A group of University Advancement staff members of varying departments gathered over lunch on April 25, 2017, in Alumni Hall at Wake Forest University to discuss the residential campus experience.

We began by sharing a time when we returned home after being away for a period. We quickly realized the experience had a similar impact on each of us. We learned that leaving home stretches a person, expanding world views as diverse experiences and people are encountered, and that returning home, while often affording a feeling of normalcy, is never the same; the experience of home has changed because the individual has changed.

We began a group discussion about how a residential campus experience can foster, and even force, students to experience diverse people and perspectives. However, we realized that there is a delicate balance between mandatory programs, workshops and events that immerse students in diverse environments, and leaving it to students to explore on their own. For example, one person in our group mentioned that his residence hall living experience was the first time he had encountered certain cultures, belief systems and ideologies. It was a growth moment that he appreciates as one that only this type of residential living experience can offer.

After a lengthy discussion, we considered what the leadership at Wake Forest might do, or might do differently, concerning residential campus experience, and we again realized that there is a delicate balance between making opportunities available for students to experience diversity (in many forms) and mandating these types of experience. We commended the University for its requirement of three years of on-campus residency. We also encourage University leadership to continue to fund and promote opportunities that create diverse experiences for students.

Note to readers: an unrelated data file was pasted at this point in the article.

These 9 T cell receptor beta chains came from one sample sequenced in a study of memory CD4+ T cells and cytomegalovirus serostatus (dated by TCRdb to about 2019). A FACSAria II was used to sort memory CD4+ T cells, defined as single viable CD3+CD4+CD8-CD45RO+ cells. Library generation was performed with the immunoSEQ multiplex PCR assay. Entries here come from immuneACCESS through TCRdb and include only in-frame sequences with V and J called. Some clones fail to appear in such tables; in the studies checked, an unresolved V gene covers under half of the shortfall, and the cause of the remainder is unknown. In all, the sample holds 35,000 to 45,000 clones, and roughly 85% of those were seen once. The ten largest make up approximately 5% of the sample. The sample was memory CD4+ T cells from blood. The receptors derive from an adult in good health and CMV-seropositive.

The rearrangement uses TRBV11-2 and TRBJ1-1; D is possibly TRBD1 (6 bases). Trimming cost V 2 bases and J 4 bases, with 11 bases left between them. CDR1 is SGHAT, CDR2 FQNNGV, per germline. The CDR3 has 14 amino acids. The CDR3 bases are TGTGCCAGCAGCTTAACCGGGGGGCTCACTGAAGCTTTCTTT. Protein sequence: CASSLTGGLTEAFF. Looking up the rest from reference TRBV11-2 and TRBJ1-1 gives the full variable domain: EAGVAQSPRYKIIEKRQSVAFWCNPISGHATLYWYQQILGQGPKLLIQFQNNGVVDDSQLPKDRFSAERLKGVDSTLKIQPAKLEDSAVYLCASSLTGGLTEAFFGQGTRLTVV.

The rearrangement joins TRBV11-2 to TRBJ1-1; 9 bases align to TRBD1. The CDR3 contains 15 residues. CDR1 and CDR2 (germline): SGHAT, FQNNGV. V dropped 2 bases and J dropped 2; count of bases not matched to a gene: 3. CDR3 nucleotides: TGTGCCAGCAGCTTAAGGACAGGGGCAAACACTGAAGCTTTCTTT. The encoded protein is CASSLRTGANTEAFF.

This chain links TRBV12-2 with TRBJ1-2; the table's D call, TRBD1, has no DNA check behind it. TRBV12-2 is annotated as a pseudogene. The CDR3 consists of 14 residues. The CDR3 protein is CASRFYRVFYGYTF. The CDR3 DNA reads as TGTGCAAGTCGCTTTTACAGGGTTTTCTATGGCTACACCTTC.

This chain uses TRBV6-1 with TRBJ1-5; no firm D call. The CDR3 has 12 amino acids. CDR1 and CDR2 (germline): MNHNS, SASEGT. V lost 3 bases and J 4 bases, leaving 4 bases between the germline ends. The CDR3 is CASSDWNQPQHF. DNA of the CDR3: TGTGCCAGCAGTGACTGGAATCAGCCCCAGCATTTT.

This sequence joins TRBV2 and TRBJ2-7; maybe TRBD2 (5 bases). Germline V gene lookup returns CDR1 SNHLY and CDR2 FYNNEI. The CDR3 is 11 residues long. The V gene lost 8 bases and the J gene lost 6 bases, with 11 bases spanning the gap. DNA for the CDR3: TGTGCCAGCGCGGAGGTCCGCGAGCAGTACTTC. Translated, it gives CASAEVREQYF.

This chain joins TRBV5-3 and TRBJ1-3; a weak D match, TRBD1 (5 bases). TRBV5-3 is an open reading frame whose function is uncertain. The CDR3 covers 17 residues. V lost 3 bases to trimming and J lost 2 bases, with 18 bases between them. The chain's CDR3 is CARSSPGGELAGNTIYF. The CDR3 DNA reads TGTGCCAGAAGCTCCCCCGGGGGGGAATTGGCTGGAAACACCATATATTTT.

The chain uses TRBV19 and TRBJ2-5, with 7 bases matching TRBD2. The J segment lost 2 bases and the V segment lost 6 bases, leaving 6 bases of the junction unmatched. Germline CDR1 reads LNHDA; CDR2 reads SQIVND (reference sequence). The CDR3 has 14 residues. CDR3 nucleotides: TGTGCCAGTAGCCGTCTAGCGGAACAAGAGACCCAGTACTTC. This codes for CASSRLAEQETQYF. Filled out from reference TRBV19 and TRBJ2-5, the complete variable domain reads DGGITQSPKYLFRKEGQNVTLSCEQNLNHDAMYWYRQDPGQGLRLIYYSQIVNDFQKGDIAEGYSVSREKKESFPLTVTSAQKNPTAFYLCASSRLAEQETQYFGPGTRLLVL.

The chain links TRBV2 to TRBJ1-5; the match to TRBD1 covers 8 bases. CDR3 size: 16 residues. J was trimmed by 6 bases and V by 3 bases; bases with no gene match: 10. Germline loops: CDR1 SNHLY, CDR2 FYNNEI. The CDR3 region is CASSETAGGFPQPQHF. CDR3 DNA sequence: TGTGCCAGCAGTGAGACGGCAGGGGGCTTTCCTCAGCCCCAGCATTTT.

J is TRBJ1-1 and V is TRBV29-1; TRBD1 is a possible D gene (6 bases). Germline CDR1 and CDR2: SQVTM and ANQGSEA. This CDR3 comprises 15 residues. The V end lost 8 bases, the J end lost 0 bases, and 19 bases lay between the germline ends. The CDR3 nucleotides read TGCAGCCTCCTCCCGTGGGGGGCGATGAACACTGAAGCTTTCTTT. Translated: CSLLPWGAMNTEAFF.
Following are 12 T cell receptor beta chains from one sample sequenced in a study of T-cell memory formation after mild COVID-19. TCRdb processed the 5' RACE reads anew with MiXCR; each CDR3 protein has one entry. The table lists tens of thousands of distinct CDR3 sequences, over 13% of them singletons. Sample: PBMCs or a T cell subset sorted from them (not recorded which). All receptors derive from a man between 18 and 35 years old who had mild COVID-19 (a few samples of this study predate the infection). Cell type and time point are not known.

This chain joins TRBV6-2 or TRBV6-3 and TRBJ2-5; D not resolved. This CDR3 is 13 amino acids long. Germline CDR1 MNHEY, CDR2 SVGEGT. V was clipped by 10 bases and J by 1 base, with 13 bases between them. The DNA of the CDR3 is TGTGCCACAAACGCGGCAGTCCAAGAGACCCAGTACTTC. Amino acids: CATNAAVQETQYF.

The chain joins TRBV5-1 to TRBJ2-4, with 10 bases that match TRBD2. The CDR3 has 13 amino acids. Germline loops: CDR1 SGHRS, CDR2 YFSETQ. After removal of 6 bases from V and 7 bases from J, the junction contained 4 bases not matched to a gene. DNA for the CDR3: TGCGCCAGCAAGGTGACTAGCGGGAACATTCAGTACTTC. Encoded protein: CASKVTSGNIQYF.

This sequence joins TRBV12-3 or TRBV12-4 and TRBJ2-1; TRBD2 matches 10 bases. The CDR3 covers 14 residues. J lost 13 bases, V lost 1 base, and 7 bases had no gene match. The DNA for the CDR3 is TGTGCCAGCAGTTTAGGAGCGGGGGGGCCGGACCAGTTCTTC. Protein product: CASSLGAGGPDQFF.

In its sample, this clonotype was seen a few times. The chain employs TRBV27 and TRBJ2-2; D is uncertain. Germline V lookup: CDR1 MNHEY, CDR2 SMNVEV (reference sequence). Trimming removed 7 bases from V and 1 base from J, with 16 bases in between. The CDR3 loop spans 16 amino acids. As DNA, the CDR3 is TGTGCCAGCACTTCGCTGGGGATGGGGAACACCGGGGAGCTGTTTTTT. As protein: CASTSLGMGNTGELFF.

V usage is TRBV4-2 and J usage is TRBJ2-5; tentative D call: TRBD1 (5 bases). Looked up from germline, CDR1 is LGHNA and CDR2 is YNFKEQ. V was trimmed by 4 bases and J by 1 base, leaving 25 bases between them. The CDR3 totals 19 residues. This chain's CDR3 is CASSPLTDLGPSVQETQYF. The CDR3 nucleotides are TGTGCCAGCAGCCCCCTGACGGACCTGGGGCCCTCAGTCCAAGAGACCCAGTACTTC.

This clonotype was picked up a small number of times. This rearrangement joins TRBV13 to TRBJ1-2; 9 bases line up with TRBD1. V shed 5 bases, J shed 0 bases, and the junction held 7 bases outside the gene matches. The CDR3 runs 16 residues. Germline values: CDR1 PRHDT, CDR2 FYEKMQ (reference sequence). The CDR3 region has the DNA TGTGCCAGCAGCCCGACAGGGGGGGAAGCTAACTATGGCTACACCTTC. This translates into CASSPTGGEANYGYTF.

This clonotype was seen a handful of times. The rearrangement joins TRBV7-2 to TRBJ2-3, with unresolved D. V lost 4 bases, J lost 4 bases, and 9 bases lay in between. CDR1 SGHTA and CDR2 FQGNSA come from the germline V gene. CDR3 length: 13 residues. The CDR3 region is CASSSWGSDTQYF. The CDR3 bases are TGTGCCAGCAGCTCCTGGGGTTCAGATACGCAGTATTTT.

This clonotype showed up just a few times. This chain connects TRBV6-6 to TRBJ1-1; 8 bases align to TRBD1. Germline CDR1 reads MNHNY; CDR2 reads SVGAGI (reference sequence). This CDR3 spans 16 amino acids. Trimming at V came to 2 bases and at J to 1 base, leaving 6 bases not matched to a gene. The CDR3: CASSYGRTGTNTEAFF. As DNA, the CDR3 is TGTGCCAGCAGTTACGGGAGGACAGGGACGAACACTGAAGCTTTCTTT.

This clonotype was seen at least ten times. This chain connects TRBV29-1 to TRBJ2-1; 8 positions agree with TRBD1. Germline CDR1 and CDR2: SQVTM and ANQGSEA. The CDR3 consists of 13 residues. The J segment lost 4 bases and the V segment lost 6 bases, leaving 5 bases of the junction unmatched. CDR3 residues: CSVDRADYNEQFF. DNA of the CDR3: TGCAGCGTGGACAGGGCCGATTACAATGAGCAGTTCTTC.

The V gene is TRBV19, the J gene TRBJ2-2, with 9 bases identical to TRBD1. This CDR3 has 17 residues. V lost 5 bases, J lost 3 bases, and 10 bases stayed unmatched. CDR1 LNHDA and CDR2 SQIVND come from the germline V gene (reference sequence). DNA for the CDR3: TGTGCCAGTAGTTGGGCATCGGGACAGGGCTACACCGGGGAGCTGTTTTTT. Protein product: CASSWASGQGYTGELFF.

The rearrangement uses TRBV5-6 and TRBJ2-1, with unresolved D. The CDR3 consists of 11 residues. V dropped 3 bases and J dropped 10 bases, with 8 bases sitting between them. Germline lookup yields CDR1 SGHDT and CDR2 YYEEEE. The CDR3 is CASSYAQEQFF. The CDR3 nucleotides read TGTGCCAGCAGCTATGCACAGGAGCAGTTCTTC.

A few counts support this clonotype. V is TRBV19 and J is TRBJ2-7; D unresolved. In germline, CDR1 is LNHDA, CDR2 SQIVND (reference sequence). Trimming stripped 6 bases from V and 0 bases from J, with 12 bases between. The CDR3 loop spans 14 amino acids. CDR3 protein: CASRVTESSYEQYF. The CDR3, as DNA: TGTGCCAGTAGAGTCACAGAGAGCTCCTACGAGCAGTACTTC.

Our conversation facilitated a deeper appreciation for the task at hand for Campus Life. One member of the group expressed concern that Wake Forest is becoming increasingly unaffordable for lower and middle-class families, which inhibits diversity. He underscored the need for the Wake Will Lead capital campaign in light of this challenge.

Our conversation concluded with each of us sharing what we would take away from the conversation, and some clear themes emerged. A residential campus experience:

  • Affords an opportunity for personal growth.
  • Exposes a person to diverse viewpoints and individuals.
  • Creates an appreciation for a person’s place of origin.
  • Stimulates an evolution of perspective.